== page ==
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    While some sanctions require universal consent of the international community, others do not. For example, if a particular foreign leader really likes NBA professional basketball, denying that person the opportunity to attend those games can be achieved by the U.S. acting alone. – ohwilleke Aug 9 '17 at 7:18
  • @ohwilleke - I'm not sure a minor inconvenience like that is what's understood to be a "sanction" as the term is commonly used (technically, it is, but it's not something that's likely to affect a geopolitical course). – user4012 Aug 9 '17 at 13:52
  • I'd disagree. I've described it in a fairly flip way, but prohibiting senior individuals in a regime for getting visas to travel to your country, or permission to travel in the airspace of your country. is one of the proto-typical forms of international sanctions and can be quite effective. – ohwilleke Aug 9 '17 at 20:32
  • @ohwilleke - ok; THAT specific phrasing I agree with. – user4012 Aug 10 '17 at 14:45
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Not all of the purposes of sanctions are straight forward in terms of causing policy change in the target government.

Another really important purpose of sanctions is to provide an option to countries displeased with the conduct of a fellow sovereign nation to express displeasure with its policies without escalating the dispute between the nations to war.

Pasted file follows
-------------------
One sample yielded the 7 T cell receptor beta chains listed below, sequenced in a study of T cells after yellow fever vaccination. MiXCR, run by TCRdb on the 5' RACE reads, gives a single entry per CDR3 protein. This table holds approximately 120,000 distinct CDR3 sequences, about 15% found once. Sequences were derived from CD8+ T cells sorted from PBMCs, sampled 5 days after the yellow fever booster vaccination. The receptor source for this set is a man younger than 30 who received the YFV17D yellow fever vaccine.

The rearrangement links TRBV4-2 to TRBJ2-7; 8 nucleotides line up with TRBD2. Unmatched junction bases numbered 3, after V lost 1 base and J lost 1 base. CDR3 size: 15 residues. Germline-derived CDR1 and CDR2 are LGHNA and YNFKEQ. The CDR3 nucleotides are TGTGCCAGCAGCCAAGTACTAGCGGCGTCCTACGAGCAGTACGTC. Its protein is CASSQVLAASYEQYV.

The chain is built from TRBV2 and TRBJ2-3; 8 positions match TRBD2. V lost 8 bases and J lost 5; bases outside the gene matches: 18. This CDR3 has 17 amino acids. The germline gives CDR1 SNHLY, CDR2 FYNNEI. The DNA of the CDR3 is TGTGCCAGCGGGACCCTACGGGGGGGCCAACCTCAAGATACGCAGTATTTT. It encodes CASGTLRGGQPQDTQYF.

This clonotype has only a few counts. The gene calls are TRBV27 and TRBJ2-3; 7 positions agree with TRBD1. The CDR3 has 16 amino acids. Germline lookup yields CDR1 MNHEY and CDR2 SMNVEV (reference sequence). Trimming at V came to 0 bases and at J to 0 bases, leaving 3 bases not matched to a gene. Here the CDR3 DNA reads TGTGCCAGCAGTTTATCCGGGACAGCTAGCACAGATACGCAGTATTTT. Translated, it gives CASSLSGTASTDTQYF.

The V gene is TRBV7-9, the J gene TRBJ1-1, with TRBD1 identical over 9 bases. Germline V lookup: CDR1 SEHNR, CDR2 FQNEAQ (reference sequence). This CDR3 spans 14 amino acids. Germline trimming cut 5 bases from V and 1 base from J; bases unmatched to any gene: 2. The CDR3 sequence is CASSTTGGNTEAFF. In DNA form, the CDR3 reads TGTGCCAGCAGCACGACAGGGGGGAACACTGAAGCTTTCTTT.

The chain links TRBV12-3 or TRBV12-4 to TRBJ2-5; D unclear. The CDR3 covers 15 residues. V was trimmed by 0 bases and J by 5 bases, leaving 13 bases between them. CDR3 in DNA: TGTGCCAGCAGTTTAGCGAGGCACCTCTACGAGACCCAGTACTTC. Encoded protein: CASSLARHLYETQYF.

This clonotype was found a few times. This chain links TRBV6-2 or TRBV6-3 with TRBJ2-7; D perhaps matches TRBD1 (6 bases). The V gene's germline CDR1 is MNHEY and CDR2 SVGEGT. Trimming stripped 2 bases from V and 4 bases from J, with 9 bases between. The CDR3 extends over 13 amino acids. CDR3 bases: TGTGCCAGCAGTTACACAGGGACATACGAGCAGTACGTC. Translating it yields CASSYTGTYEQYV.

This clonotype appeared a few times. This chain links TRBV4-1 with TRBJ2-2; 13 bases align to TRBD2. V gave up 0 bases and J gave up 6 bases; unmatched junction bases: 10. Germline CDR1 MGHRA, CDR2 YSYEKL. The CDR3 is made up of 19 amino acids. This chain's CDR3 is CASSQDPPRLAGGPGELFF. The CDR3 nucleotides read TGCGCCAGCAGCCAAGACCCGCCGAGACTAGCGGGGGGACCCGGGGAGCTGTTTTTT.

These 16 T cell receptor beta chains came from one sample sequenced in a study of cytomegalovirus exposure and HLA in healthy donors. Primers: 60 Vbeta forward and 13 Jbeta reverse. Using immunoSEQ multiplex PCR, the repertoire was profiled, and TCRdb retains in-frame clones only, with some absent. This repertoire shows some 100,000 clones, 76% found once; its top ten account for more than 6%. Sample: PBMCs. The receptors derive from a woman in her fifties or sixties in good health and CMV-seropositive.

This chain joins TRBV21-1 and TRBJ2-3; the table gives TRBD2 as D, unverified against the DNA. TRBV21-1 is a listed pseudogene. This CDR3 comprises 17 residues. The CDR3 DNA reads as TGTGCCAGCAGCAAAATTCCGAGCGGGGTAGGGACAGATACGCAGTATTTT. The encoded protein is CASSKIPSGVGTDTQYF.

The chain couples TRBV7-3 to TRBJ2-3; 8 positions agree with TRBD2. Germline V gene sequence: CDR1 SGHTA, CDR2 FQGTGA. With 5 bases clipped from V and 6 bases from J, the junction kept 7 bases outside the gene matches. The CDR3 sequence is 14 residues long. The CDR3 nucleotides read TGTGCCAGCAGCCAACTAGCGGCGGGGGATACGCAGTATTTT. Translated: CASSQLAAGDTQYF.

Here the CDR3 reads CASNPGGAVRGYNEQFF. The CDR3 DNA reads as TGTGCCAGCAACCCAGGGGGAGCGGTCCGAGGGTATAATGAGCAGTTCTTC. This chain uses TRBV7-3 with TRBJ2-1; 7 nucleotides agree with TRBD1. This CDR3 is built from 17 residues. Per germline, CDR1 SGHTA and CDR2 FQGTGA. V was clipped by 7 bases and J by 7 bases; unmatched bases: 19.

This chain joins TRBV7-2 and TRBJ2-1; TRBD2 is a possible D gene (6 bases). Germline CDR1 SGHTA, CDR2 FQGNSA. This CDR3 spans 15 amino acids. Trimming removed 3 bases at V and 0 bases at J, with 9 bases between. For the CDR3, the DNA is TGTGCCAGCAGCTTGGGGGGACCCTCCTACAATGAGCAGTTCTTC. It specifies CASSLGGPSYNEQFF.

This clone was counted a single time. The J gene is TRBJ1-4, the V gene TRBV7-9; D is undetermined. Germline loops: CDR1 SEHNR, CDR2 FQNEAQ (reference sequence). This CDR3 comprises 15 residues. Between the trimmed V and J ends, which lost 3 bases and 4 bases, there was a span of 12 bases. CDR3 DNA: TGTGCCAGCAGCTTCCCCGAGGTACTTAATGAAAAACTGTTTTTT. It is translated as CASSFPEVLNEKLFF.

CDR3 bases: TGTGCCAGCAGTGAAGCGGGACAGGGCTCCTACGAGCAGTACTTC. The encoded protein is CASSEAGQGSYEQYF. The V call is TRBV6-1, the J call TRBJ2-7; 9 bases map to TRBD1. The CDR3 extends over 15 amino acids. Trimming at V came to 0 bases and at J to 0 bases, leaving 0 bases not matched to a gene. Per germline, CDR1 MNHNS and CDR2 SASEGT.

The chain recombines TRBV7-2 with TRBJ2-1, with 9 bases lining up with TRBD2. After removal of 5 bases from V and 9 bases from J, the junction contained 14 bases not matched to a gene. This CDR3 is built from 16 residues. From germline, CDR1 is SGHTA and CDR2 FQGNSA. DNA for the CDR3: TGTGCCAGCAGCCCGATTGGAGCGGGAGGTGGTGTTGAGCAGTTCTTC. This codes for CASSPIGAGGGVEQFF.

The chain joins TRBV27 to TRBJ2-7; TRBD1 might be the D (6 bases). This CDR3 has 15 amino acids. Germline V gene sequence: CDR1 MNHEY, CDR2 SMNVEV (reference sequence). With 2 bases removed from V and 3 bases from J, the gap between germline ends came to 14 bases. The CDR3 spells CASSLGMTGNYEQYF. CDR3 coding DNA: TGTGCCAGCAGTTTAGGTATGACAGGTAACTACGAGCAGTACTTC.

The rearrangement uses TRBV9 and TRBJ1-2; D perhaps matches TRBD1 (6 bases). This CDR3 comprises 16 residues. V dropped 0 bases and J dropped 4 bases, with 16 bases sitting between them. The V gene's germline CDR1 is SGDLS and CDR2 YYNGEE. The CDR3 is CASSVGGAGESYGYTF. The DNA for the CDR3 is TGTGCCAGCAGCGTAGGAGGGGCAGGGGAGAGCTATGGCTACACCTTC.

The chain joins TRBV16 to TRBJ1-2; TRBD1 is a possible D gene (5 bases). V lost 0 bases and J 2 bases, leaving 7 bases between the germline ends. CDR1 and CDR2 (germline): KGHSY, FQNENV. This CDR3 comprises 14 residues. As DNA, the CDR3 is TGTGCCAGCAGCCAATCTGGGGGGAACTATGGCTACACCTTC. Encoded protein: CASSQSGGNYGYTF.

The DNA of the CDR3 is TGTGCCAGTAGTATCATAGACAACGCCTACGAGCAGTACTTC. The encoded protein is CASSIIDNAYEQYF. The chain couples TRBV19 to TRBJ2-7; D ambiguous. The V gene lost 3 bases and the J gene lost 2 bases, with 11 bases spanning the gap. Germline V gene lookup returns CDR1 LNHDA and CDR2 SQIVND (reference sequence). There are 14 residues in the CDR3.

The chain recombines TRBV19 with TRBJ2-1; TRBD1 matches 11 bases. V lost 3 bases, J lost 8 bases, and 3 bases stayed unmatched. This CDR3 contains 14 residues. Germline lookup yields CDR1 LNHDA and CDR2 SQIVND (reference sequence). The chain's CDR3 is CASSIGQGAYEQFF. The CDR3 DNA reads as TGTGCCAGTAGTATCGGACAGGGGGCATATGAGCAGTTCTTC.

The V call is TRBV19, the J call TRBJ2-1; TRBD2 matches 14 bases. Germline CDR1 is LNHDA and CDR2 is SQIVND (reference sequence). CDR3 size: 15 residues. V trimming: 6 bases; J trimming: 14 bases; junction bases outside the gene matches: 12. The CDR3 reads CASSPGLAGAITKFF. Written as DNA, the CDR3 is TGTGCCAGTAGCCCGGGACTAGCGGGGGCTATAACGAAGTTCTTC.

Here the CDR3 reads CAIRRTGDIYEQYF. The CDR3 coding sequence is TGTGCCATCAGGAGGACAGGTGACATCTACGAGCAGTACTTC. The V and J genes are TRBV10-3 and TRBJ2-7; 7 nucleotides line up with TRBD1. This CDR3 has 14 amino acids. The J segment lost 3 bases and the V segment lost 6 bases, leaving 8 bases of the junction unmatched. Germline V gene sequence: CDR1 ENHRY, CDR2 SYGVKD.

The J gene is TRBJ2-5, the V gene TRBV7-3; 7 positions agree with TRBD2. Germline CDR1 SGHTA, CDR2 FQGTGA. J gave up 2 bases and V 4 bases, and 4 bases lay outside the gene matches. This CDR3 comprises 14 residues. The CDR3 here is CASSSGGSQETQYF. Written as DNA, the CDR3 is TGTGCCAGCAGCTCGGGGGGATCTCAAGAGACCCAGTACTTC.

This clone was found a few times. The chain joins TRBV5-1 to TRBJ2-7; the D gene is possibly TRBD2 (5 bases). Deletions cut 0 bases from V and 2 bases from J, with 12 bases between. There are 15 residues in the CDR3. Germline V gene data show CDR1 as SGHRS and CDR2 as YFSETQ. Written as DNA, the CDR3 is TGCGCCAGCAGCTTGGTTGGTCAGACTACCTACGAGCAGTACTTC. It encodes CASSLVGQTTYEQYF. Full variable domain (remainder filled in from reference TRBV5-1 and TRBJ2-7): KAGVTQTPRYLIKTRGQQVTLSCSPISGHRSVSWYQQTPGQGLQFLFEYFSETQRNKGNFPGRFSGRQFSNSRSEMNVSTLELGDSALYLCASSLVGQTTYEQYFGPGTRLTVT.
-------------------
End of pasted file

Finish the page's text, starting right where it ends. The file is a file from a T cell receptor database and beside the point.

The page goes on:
Often it is politically necessary domestically, and in terms of communicating diplomatically with another nation to not simply do nothing in reaction to clear misconduct. Sanctions are, by definition, pretty much all of the intermediate options between doing nothing and going to war.

Even if the usual alternative to sanctions would be doing nothing, sometimes the alternative to sanctions would be war, and by providing a relief valve other than war, sanctions can still leave the parties better off even if they don't cause the policy changes which officially justify the sanctions.

Furthermore, often sanctions operate on multiple levels and work in concert with domestic political forces.

For example, sanctions on South Africa due to apartheid didn't end that system all by itself, but they probably did strengthen the position of apartheid opponents within the South African political system, and probably hurt its supporters - sometimes by means as simple as serving as a means of public shame imposed on South Africans who were traveling abroad.

Also some sanctions can be more effective than others.

For example, Mexico's response to changes in U.S. policies towards it by choosing to trade in agricultural products with countries other than the U.S. absolutely hurts U.S. farmers in a way that encourages them to urge moderation on the part of a regime that they helped put in place.